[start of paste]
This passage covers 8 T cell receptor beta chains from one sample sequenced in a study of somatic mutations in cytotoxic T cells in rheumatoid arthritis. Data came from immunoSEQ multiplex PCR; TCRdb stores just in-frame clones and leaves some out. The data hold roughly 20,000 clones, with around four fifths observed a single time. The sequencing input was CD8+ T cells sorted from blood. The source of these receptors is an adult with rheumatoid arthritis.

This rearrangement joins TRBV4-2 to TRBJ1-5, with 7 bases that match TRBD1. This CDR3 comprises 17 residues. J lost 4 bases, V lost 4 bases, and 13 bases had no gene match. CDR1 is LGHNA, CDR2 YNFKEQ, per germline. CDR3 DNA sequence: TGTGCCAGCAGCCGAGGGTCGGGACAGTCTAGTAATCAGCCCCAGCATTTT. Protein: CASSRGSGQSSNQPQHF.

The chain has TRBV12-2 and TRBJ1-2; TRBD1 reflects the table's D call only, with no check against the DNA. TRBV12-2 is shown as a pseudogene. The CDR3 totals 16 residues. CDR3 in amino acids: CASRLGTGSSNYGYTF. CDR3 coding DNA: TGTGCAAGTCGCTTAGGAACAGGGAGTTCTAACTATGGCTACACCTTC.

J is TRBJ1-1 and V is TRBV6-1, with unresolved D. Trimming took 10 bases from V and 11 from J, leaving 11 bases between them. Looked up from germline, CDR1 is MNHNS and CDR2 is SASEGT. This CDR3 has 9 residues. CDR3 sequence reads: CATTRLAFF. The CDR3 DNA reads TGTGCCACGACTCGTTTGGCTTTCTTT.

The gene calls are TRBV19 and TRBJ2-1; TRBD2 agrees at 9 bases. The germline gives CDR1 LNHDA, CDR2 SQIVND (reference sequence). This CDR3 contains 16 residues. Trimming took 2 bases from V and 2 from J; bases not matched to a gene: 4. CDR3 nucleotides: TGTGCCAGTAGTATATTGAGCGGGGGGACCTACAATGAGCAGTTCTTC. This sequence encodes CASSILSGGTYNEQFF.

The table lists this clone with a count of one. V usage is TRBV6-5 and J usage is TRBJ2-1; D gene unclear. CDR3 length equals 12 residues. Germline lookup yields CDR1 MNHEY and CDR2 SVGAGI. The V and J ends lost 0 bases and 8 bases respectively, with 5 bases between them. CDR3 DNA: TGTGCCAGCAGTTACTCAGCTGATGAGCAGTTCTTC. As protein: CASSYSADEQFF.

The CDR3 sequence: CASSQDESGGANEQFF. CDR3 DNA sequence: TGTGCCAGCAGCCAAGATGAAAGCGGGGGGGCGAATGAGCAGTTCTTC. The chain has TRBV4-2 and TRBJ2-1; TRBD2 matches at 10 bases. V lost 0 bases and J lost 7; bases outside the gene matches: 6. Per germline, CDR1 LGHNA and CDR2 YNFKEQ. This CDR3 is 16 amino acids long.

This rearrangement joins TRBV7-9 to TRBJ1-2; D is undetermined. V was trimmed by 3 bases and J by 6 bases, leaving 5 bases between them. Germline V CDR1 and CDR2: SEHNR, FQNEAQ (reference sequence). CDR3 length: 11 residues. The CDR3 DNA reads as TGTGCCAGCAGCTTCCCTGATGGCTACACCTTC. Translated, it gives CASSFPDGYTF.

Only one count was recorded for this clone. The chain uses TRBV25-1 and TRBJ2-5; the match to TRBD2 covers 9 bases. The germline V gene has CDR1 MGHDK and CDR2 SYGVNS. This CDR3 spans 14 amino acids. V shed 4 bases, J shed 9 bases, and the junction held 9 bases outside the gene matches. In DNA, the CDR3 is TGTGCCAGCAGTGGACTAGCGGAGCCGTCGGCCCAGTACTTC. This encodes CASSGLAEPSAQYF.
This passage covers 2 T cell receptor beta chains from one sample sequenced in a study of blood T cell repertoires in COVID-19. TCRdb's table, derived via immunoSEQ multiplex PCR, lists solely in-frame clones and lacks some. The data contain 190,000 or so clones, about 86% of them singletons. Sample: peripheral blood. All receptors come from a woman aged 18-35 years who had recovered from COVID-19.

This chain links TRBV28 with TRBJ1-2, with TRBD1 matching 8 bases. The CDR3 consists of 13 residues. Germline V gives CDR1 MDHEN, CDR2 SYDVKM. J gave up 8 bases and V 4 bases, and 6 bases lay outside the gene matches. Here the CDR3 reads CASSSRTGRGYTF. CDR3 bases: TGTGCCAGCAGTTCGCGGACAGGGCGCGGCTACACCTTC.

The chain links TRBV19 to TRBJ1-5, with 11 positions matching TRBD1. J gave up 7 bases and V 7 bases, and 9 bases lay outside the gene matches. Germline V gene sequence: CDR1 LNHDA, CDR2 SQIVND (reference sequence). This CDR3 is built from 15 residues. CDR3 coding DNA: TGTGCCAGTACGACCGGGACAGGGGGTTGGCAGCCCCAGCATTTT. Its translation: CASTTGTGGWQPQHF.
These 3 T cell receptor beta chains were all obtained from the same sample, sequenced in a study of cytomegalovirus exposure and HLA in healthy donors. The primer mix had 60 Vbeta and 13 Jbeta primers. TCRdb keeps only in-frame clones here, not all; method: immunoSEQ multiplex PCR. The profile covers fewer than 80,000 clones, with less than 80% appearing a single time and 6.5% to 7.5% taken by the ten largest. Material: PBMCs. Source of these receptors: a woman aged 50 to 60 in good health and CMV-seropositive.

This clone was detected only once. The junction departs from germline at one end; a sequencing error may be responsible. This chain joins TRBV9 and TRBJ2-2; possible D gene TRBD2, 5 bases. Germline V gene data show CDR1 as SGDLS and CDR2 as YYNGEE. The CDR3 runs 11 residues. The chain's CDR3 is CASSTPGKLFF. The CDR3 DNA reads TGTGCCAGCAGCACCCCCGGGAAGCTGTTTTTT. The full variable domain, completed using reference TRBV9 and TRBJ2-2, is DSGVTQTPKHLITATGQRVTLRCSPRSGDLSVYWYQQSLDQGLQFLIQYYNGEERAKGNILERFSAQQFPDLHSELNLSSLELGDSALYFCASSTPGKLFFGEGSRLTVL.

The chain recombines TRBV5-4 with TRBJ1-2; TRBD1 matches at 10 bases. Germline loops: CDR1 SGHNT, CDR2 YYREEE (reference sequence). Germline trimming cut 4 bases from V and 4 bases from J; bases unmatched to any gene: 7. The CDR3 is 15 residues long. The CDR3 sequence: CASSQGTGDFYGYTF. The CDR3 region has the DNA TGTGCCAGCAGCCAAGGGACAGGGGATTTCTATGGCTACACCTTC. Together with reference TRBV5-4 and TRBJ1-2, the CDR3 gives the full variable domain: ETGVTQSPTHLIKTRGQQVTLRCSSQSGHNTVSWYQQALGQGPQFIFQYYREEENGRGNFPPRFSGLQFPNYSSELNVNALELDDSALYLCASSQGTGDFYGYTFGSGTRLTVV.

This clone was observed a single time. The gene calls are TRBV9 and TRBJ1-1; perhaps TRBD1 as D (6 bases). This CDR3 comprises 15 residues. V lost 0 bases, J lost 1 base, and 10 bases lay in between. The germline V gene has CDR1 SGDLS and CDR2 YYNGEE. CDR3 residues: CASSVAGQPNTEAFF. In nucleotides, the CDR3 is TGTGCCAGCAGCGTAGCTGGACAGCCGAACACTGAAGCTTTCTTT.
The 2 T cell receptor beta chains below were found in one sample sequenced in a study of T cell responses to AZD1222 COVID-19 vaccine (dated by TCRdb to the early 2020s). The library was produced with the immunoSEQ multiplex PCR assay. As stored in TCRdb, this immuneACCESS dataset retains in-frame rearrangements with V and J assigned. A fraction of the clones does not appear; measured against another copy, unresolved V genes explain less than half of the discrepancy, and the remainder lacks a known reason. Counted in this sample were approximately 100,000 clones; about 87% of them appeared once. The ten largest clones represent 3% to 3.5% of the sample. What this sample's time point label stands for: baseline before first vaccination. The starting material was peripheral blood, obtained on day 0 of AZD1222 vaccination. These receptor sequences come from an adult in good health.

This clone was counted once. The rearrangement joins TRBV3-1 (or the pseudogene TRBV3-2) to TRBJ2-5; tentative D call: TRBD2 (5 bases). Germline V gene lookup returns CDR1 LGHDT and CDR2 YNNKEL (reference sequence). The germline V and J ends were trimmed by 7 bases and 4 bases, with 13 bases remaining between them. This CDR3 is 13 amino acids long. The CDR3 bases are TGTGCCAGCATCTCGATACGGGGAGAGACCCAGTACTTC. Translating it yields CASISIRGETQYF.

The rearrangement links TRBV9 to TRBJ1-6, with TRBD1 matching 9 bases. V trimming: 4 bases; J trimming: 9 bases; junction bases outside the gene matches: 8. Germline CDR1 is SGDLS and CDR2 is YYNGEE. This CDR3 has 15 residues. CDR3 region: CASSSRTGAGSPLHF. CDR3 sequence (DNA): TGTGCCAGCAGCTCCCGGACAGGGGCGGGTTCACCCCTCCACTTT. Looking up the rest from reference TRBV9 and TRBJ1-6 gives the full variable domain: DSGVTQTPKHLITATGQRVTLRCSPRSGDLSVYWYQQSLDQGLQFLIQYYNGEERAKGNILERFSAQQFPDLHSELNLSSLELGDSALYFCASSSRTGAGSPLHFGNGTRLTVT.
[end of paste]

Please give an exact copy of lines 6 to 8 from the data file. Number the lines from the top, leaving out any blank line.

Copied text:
The table lists this clone with a count of one. V usage is TRBV6-5 and J usage is TRBJ2-1; D gene unclear. CDR3 length equals 12 residues. Germline lookup yields CDR1 MNHEY and CDR2 SVGAGI. The V and J ends lost 0 bases and 8 bases respectively, with 5 bases between them. CDR3 DNA: TGTGCCAGCAGTTACTCAGCTGATGAGCAGTTCTTC. As protein: CASSYSADEQFF.

The CDR3 sequence: CASSQDESGGANEQFF. CDR3 DNA sequence: TGTGCCAGCAGCCAAGATGAAAGCGGGGGGGCGAATGAGCAGTTCTTC. The chain has TRBV4-2 and TRBJ2-1; TRBD2 matches at 10 bases. V lost 0 bases and J lost 7; bases outside the gene matches: 6. Per germline, CDR1 LGHNA and CDR2 YNFKEQ. This CDR3 is 16 amino acids long.

This rearrangement joins TRBV7-9 to TRBJ1-2; D is undetermined. V was trimmed by 3 bases and J by 6 bases, leaving 5 bases between them. Germline V CDR1 and CDR2: SEHNR, FQNEAQ (reference sequence). CDR3 length: 11 residues. The CDR3 DNA reads as TGTGCCAGCAGCTTCCCTGATGGCTACACCTTC. Translated, it gives CASSFPDGYTF.